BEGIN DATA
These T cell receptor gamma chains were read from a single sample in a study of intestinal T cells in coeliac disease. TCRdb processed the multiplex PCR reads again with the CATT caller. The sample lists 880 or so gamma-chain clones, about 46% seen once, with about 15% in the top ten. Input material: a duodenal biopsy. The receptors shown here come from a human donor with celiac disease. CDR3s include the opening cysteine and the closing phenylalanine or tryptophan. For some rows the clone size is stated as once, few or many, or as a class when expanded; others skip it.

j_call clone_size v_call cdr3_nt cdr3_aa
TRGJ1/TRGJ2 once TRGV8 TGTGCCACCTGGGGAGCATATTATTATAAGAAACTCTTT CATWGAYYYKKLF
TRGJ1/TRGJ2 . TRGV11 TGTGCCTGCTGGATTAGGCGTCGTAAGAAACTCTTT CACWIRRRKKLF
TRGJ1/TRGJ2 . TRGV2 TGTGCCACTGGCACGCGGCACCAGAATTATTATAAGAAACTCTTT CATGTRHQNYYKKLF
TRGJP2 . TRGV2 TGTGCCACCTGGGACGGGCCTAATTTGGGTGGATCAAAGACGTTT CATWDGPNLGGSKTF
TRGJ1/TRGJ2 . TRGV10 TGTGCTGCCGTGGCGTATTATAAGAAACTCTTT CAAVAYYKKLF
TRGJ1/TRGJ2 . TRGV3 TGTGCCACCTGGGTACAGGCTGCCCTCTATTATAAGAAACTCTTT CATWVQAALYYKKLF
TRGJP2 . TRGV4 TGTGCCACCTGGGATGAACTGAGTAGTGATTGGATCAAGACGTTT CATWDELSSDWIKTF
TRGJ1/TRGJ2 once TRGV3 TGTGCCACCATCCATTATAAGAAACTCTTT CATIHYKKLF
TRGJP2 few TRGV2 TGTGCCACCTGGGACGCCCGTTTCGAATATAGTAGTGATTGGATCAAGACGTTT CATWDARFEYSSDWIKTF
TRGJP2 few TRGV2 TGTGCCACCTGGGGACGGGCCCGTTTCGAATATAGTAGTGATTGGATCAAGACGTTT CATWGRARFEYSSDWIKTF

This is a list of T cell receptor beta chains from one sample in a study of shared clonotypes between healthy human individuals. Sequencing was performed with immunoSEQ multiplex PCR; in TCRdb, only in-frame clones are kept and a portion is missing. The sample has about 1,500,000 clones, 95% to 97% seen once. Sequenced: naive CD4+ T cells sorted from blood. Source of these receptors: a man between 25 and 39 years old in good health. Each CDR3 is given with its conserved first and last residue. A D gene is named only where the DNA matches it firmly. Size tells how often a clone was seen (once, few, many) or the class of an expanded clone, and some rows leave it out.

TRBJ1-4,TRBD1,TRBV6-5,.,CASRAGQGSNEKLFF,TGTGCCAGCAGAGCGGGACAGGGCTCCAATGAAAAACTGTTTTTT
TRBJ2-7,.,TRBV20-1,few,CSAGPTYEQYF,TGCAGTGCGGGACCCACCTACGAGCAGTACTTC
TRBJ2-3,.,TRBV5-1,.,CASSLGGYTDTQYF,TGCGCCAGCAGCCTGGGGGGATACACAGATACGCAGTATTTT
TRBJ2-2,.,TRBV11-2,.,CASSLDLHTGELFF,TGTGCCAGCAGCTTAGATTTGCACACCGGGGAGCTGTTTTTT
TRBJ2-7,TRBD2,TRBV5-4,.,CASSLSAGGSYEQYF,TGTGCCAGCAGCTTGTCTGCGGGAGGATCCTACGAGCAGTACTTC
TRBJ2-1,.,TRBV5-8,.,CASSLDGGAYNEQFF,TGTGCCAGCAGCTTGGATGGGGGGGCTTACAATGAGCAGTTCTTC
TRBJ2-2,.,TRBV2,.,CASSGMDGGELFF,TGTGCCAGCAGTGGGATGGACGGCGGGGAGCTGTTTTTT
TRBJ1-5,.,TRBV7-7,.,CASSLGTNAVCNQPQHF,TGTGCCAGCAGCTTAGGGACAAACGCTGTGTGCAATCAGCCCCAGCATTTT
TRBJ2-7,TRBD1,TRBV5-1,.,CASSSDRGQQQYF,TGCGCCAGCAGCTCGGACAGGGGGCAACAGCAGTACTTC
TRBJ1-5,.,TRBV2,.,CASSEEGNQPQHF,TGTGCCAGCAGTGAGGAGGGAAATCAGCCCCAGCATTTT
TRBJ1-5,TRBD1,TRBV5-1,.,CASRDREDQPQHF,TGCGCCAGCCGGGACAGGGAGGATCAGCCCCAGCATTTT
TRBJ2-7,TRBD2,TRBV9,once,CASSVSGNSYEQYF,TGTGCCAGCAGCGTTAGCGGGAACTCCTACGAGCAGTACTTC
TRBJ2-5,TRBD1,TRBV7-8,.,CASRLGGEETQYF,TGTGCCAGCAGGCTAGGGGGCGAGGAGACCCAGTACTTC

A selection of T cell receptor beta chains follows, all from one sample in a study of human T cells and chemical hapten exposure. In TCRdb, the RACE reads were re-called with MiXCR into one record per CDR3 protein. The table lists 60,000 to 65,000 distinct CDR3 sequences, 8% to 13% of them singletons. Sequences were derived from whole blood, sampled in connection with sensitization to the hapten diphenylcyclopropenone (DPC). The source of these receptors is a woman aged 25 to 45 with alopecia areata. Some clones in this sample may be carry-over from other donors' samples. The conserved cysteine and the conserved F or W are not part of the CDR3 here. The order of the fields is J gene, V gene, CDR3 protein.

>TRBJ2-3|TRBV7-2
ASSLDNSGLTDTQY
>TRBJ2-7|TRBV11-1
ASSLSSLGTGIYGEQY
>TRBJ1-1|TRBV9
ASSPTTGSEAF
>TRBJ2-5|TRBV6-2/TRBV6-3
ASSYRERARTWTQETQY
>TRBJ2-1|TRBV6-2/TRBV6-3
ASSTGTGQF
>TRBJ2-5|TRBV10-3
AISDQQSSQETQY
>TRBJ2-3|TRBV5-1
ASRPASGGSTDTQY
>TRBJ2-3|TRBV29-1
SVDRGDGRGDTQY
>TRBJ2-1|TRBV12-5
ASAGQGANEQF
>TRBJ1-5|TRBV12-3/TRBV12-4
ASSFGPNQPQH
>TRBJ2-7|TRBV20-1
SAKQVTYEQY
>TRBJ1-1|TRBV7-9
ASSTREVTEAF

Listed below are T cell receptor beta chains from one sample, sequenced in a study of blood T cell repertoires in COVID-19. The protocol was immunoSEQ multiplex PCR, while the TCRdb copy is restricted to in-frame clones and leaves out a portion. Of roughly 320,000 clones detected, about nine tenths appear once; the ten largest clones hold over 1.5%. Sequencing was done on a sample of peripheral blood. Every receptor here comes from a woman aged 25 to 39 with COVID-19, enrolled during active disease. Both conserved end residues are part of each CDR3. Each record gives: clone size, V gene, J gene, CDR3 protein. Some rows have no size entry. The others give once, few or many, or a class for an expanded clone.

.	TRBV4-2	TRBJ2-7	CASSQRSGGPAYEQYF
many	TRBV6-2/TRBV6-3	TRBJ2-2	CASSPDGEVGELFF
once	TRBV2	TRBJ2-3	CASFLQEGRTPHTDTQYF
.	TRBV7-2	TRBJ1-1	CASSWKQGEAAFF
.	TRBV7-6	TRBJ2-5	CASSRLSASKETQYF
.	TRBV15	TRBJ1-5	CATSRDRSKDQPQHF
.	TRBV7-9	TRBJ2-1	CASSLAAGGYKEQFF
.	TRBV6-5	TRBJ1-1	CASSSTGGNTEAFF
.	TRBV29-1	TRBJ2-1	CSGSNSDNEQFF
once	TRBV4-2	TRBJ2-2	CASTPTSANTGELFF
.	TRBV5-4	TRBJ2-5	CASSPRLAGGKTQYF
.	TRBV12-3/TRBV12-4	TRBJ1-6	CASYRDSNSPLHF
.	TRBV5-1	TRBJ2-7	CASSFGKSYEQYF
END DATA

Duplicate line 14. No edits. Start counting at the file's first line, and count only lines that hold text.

TRBJ1-4,TRBD1,TRBV6-5,.,CASRAGQGSNEKLFF,TGTGCCAGCAGAGCGGGACAGGGCTCCAATGAAAAACTGTTTTTT